Before I start this post, let me say that it is not pointed at any one person – if you’ve asked me for help recently, this isn’t about you!
The programming and administration computer disciplines are fairly unique, in my mind, in one interesting way: we help each other a lot. Since the beginning of the DARPANET, which eventually became the Internet, administrators have used e-mail, newsgroups and other methods to chat with each other – "hey, I’m having this issue….anyone know how to handle that?" It was a form of necessity, since everyone had to come up to speed quickly on a technology that wasn’t documented yet because it didn’t exist yet.
And that tradition continues today. Those of us that work at Microsoft, and of course tons of people who don’t, participate in forums, e-mail exchanges, newsgroups and other forms of user-to-user assistance. But many times I’m not able (or very willing, at least) to help someone because they get in their own way. So I thought I would create a blog entry that gives you some ways to get help from those willing to give it. If you’ll follow these simple steps, you’ll probably find more of your posts answered:
1. State your question clearly.
Instead of "I tried this terrible software and it doesn’t work right – how do I fix that?" be very specific: "When I implement the Maintenance Plan Wizard, on step three of the Wizard I get error 980234 from SQL Server Management Studio. Has anyone else encountered that, and where should I look to start fixing this?" The more precise you are the better the odds that someone can help you.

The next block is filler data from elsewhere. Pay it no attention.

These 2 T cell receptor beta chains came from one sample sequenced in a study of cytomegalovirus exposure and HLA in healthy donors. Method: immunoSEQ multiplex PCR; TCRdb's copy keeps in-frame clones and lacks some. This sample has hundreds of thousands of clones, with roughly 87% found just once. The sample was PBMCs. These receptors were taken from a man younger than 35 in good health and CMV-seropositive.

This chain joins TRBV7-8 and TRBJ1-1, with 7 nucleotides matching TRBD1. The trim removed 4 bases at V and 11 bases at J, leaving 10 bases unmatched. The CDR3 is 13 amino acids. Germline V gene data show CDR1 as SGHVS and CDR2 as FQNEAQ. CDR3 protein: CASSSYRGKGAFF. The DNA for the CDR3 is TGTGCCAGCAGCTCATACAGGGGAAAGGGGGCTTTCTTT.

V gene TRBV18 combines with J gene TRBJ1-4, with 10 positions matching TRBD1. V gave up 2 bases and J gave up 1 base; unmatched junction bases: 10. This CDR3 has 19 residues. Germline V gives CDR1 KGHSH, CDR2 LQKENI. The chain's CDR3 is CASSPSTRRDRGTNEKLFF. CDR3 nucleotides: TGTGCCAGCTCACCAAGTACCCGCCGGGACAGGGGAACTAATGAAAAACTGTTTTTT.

2. State what you’ve done to fix the problem so far.
Explain all of the steps you’ve taken to research or correct the issue so far: "…so I looked up error 980234 in Books Online, but it doesn’t seem to apply because I’m not on a cluster. I searched on "non-clustered" and "980234" and I didn’t come up with any hits." If you haven’t even read the manual or looked at any one of the thousands of pages of documentation on the subject, don’t ask the question. Do your homework first, put some effort into finding the answer.
On this note, don’t expect others to re-write your code or do your work for you. There’s a very big line between helping you find the answer to a question and doing your job – that’s why they pay you, not me.
3. Be professional.
No one cares how much you hate a vendor or software product. No one cares how much time you’ve spent on this or how frustrated you are. None of that matters – what matters is that you need your problem fixed. If you ask a vague question, and insult Microsoft (or any vendor, actually), I just move on to another question. And don’t demand and answer: "I need someone to help me fix this now!" If you can’t be nice, why should someone else?